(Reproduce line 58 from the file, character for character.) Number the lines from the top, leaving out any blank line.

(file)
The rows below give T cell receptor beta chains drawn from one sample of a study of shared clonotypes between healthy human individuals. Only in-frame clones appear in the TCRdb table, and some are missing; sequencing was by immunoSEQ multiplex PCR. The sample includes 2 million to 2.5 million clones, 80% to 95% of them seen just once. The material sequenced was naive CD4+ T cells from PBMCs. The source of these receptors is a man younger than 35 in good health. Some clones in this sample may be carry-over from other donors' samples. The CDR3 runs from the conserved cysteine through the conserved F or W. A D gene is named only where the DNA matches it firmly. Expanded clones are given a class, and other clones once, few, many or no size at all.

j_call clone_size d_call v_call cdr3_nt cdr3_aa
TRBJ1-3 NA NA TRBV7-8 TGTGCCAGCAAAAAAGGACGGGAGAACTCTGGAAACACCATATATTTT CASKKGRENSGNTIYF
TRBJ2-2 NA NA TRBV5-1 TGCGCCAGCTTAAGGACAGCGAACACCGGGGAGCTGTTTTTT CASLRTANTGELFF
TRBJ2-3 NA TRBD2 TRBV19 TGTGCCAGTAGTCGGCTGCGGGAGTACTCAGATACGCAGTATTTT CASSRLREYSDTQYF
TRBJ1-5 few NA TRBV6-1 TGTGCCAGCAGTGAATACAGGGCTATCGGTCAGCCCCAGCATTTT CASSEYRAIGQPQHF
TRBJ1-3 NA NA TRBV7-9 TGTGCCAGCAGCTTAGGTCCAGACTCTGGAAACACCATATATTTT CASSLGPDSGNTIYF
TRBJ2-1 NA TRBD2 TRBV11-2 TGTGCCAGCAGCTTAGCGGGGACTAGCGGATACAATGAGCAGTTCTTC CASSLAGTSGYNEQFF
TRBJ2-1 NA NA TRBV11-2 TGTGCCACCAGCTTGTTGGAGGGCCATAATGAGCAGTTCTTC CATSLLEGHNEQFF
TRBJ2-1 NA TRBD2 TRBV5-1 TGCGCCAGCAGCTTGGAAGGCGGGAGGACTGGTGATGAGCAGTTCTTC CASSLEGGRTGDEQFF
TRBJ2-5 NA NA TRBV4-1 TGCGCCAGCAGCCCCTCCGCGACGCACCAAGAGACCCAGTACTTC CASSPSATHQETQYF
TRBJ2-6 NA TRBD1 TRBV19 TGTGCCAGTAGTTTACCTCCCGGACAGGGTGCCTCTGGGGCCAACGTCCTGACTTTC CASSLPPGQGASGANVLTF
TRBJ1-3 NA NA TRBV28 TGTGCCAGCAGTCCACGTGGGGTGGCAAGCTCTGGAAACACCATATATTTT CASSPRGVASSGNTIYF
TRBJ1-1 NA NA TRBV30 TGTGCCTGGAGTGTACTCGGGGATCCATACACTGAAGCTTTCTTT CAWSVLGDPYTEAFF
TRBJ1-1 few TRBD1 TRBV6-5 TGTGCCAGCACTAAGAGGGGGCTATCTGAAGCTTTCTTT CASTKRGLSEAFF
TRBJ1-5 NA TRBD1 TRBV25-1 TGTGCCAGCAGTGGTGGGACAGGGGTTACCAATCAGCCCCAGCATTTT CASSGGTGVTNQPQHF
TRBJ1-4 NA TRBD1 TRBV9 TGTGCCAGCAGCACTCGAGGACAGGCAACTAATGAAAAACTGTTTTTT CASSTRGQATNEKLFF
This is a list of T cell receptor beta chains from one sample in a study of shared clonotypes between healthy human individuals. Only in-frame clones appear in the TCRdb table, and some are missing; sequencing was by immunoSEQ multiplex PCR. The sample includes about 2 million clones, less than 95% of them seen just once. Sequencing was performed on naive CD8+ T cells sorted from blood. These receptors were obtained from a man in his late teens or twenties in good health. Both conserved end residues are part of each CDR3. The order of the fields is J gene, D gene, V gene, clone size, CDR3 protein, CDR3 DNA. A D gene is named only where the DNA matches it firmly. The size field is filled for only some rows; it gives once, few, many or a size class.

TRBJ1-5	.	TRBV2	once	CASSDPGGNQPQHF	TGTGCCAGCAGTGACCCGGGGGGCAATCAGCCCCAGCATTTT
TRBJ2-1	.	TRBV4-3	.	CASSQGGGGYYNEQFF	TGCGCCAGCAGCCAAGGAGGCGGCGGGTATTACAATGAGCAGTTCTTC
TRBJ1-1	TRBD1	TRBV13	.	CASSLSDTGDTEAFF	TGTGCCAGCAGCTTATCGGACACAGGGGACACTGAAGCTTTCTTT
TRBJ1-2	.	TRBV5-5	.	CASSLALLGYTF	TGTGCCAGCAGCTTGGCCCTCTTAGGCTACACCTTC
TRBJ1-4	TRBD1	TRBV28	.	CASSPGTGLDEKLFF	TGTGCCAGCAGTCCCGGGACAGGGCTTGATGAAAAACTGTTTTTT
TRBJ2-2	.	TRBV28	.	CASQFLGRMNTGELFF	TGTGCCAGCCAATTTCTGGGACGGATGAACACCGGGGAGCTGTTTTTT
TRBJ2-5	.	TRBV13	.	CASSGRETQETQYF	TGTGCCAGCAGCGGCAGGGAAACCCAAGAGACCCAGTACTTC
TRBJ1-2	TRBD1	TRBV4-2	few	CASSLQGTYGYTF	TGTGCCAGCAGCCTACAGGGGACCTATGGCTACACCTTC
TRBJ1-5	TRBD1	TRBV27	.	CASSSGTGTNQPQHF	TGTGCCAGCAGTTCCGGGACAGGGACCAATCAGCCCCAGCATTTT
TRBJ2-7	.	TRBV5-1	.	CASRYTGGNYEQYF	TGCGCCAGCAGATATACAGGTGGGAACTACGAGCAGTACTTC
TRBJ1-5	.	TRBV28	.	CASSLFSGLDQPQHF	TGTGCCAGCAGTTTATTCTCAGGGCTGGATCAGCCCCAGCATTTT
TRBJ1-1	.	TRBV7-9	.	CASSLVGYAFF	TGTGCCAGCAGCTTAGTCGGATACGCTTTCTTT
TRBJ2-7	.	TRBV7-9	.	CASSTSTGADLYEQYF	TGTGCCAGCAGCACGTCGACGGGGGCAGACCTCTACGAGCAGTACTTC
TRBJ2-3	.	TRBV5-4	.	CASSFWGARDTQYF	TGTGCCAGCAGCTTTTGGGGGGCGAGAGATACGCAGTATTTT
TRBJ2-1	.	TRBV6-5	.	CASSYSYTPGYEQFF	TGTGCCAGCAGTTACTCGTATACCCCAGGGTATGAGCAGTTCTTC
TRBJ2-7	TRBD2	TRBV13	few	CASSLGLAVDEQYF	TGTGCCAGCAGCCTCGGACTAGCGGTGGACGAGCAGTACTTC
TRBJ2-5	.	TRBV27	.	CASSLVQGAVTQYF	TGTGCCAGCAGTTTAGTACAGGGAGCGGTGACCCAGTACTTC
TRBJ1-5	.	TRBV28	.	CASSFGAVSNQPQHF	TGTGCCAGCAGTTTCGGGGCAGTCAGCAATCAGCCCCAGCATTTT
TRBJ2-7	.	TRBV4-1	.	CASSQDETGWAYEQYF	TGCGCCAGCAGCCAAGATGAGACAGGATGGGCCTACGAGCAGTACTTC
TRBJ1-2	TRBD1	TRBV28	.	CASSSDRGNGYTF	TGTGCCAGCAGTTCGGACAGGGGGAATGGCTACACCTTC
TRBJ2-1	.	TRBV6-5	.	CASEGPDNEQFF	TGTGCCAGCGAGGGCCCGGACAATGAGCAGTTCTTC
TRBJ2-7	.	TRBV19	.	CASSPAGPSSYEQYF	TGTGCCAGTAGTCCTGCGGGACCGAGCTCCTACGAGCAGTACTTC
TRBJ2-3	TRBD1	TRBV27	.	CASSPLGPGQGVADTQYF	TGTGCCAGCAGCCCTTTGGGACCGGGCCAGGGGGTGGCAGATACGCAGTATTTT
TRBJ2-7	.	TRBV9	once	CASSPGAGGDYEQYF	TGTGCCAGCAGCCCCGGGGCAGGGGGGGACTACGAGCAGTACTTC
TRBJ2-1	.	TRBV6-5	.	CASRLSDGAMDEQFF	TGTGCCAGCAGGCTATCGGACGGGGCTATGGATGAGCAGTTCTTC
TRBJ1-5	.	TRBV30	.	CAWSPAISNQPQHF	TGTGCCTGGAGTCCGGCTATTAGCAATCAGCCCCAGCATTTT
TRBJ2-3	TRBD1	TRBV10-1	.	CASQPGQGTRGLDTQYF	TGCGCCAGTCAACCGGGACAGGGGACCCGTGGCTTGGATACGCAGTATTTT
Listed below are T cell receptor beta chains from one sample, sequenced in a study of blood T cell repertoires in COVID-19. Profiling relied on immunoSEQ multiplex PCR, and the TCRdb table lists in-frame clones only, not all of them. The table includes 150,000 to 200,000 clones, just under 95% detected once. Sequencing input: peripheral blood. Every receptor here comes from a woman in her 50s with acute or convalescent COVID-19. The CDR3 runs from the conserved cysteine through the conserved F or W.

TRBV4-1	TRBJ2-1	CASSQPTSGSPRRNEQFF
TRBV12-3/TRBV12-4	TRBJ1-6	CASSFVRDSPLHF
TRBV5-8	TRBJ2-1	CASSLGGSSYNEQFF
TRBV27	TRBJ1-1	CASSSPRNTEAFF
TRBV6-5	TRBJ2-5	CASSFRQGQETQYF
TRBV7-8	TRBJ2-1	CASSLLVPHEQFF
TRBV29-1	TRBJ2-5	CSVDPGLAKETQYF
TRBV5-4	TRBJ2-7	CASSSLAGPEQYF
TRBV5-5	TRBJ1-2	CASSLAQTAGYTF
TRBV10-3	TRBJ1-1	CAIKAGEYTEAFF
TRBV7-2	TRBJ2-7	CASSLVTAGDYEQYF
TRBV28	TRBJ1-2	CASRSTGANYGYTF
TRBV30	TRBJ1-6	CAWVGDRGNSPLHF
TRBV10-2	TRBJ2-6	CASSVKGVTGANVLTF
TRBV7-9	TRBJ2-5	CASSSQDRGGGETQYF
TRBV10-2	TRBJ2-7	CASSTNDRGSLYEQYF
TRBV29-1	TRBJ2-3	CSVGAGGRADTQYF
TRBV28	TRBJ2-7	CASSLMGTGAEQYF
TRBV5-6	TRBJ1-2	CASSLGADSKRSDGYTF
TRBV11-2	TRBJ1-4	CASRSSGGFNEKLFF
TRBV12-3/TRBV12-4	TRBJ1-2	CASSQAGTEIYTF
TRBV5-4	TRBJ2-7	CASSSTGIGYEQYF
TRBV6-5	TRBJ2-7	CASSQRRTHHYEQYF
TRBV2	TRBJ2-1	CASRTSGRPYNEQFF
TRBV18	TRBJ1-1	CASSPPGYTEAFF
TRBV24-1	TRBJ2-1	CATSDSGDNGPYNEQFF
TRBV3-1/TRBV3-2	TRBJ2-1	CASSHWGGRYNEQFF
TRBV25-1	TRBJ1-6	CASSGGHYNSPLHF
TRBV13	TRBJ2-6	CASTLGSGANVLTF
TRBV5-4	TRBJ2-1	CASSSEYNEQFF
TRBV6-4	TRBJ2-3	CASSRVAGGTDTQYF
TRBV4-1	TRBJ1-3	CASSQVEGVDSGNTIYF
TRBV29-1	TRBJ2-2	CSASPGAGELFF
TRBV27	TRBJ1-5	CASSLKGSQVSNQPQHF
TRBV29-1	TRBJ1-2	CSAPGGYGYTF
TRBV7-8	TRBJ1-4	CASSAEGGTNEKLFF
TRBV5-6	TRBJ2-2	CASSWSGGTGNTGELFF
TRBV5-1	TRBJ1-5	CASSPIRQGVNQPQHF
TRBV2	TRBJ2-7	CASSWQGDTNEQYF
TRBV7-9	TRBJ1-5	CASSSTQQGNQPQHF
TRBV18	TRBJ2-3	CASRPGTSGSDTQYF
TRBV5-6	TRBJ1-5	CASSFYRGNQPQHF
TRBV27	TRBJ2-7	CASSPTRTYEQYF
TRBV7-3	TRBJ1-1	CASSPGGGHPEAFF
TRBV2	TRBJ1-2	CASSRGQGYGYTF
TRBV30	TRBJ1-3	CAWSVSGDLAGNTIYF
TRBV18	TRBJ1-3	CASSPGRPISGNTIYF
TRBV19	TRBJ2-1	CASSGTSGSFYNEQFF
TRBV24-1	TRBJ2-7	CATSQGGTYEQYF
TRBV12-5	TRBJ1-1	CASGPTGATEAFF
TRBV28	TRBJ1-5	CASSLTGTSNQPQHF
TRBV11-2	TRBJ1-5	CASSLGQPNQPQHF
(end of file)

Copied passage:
TRBV28	TRBJ1-2	CASRSTGANYGYTF